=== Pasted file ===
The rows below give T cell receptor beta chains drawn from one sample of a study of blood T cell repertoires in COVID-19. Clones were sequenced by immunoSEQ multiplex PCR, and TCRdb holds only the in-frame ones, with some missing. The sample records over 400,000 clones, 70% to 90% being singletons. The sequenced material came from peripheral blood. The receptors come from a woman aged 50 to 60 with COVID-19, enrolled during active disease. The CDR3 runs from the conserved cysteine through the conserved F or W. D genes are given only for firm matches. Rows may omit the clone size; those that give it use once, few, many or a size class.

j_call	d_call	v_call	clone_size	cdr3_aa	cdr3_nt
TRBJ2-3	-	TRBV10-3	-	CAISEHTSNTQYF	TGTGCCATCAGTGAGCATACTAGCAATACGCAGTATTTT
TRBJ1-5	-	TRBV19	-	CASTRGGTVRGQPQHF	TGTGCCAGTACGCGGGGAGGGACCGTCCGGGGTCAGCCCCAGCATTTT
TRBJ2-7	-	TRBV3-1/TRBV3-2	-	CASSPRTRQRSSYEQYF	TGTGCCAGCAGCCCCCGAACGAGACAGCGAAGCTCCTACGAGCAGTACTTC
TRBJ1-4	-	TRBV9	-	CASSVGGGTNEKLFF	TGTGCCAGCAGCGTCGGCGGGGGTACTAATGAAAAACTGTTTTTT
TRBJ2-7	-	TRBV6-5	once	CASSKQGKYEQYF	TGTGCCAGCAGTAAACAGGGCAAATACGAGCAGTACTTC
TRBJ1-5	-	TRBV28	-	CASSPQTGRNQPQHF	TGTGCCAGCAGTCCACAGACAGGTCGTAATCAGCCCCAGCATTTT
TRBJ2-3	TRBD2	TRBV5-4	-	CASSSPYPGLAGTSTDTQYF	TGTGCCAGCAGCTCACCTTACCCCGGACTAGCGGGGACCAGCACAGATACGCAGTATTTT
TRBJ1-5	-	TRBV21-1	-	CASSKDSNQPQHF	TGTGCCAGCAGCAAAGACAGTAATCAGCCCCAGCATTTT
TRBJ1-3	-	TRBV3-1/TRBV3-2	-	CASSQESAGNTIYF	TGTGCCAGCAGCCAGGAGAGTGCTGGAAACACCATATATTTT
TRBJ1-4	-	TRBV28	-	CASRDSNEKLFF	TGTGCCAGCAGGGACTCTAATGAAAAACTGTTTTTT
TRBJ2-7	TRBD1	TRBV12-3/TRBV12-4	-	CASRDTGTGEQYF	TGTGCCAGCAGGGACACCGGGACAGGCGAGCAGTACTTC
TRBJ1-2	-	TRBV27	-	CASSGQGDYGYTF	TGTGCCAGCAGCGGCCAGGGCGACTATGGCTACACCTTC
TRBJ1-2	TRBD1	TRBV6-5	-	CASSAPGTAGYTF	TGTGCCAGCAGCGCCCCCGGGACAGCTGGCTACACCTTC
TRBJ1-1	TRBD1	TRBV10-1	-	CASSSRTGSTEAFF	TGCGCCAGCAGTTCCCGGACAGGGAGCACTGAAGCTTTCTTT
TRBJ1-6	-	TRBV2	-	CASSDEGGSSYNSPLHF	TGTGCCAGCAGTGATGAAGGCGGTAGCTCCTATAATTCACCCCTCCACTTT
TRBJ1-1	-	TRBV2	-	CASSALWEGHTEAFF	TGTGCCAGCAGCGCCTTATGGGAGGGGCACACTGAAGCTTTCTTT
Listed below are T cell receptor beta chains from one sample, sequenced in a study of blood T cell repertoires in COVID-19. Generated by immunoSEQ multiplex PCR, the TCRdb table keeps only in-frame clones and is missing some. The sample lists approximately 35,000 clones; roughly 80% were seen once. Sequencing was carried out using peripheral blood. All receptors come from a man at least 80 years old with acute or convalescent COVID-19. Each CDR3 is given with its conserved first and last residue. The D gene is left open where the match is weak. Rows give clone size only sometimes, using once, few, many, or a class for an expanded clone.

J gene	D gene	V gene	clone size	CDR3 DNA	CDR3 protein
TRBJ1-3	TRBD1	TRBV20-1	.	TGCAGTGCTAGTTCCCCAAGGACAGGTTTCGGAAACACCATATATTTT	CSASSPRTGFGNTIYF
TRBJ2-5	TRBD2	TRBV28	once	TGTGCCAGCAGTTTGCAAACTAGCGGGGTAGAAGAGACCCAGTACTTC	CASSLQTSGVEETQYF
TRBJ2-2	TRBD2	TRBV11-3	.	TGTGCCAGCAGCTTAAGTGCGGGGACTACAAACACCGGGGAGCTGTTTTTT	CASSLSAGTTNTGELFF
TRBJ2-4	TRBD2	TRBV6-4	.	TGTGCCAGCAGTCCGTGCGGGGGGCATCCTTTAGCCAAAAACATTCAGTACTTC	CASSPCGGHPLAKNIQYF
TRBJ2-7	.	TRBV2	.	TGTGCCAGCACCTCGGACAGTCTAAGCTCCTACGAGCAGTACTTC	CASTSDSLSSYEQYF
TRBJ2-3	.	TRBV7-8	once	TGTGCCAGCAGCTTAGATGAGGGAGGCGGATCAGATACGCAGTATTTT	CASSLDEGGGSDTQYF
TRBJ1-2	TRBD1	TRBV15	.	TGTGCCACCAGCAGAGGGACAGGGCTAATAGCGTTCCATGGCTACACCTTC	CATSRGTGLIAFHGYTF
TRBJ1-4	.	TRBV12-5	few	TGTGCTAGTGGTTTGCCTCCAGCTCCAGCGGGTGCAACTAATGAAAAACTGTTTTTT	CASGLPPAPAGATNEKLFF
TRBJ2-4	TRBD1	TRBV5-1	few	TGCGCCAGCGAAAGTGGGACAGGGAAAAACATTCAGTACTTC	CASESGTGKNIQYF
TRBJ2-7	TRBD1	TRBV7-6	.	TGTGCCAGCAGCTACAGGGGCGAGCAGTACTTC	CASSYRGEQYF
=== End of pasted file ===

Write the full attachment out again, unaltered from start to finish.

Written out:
The rows below give T cell receptor beta chains drawn from one sample of a study of blood T cell repertoires in COVID-19. Clones were sequenced by immunoSEQ multiplex PCR, and TCRdb holds only the in-frame ones, with some missing. The sample records over 400,000 clones, 70% to 90% being singletons. The sequenced material came from peripheral blood. The receptors come from a woman aged 50 to 60 with COVID-19, enrolled during active disease. The CDR3 runs from the conserved cysteine through the conserved F or W. D genes are given only for firm matches. Rows may omit the clone size; those that give it use once, few, many or a size class.

j_call	d_call	v_call	clone_size	cdr3_aa	cdr3_nt
TRBJ2-3	-	TRBV10-3	-	CAISEHTSNTQYF	TGTGCCATCAGTGAGCATACTAGCAATACGCAGTATTTT
TRBJ1-5	-	TRBV19	-	CASTRGGTVRGQPQHF	TGTGCCAGTACGCGGGGAGGGACCGTCCGGGGTCAGCCCCAGCATTTT
TRBJ2-7	-	TRBV3-1/TRBV3-2	-	CASSPRTRQRSSYEQYF	TGTGCCAGCAGCCCCCGAACGAGACAGCGAAGCTCCTACGAGCAGTACTTC
TRBJ1-4	-	TRBV9	-	CASSVGGGTNEKLFF	TGTGCCAGCAGCGTCGGCGGGGGTACTAATGAAAAACTGTTTTTT
TRBJ2-7	-	TRBV6-5	once	CASSKQGKYEQYF	TGTGCCAGCAGTAAACAGGGCAAATACGAGCAGTACTTC
TRBJ1-5	-	TRBV28	-	CASSPQTGRNQPQHF	TGTGCCAGCAGTCCACAGACAGGTCGTAATCAGCCCCAGCATTTT
TRBJ2-3	TRBD2	TRBV5-4	-	CASSSPYPGLAGTSTDTQYF	TGTGCCAGCAGCTCACCTTACCCCGGACTAGCGGGGACCAGCACAGATACGCAGTATTTT
TRBJ1-5	-	TRBV21-1	-	CASSKDSNQPQHF	TGTGCCAGCAGCAAAGACAGTAATCAGCCCCAGCATTTT
TRBJ1-3	-	TRBV3-1/TRBV3-2	-	CASSQESAGNTIYF	TGTGCCAGCAGCCAGGAGAGTGCTGGAAACACCATATATTTT
TRBJ1-4	-	TRBV28	-	CASRDSNEKLFF	TGTGCCAGCAGGGACTCTAATGAAAAACTGTTTTTT
TRBJ2-7	TRBD1	TRBV12-3/TRBV12-4	-	CASRDTGTGEQYF	TGTGCCAGCAGGGACACCGGGACAGGCGAGCAGTACTTC
TRBJ1-2	-	TRBV27	-	CASSGQGDYGYTF	TGTGCCAGCAGCGGCCAGGGCGACTATGGCTACACCTTC
TRBJ1-2	TRBD1	TRBV6-5	-	CASSAPGTAGYTF	TGTGCCAGCAGCGCCCCCGGGACAGCTGGCTACACCTTC
TRBJ1-1	TRBD1	TRBV10-1	-	CASSSRTGSTEAFF	TGCGCCAGCAGTTCCCGGACAGGGAGCACTGAAGCTTTCTTT
TRBJ1-6	-	TRBV2	-	CASSDEGGSSYNSPLHF	TGTGCCAGCAGTGATGAAGGCGGTAGCTCCTATAATTCACCCCTCCACTTT
TRBJ1-1	-	TRBV2	-	CASSALWEGHTEAFF	TGTGCCAGCAGCGCCTTATGGGAGGGGCACACTGAAGCTTTCTTT
Listed below are T cell receptor beta chains from one sample, sequenced in a study of blood T cell repertoires in COVID-19. Generated by immunoSEQ multiplex PCR, the TCRdb table keeps only in-frame clones and is missing some. The sample lists approximately 35,000 clones; roughly 80% were seen once. Sequencing was carried out using peripheral blood. All receptors come from a man at least 80 years old with acute or convalescent COVID-19. Each CDR3 is given with its conserved first and last residue. The D gene is left open where the match is weak. Rows give clone size only sometimes, using once, few, many, or a class for an expanded clone.

J gene	D gene	V gene	clone size	CDR3 DNA	CDR3 protein
TRBJ1-3	TRBD1	TRBV20-1	.	TGCAGTGCTAGTTCCCCAAGGACAGGTTTCGGAAACACCATATATTTT	CSASSPRTGFGNTIYF
TRBJ2-5	TRBD2	TRBV28	once	TGTGCCAGCAGTTTGCAAACTAGCGGGGTAGAAGAGACCCAGTACTTC	CASSLQTSGVEETQYF
TRBJ2-2	TRBD2	TRBV11-3	.	TGTGCCAGCAGCTTAAGTGCGGGGACTACAAACACCGGGGAGCTGTTTTTT	CASSLSAGTTNTGELFF
TRBJ2-4	TRBD2	TRBV6-4	.	TGTGCCAGCAGTCCGTGCGGGGGGCATCCTTTAGCCAAAAACATTCAGTACTTC	CASSPCGGHPLAKNIQYF
TRBJ2-7	.	TRBV2	.	TGTGCCAGCACCTCGGACAGTCTAAGCTCCTACGAGCAGTACTTC	CASTSDSLSSYEQYF
TRBJ2-3	.	TRBV7-8	once	TGTGCCAGCAGCTTAGATGAGGGAGGCGGATCAGATACGCAGTATTTT	CASSLDEGGGSDTQYF
TRBJ1-2	TRBD1	TRBV15	.	TGTGCCACCAGCAGAGGGACAGGGCTAATAGCGTTCCATGGCTACACCTTC	CATSRGTGLIAFHGYTF
TRBJ1-4	.	TRBV12-5	few	TGTGCTAGTGGTTTGCCTCCAGCTCCAGCGGGTGCAACTAATGAAAAACTGTTTTTT	CASGLPPAPAGATNEKLFF
TRBJ2-4	TRBD1	TRBV5-1	few	TGCGCCAGCGAAAGTGGGACAGGGAAAAACATTCAGTACTTC	CASESGTGKNIQYF
TRBJ2-7	TRBD1	TRBV7-6	.	TGTGCCAGCAGCTACAGGGGCGAGCAGTACTTC	CASSYRGEQYF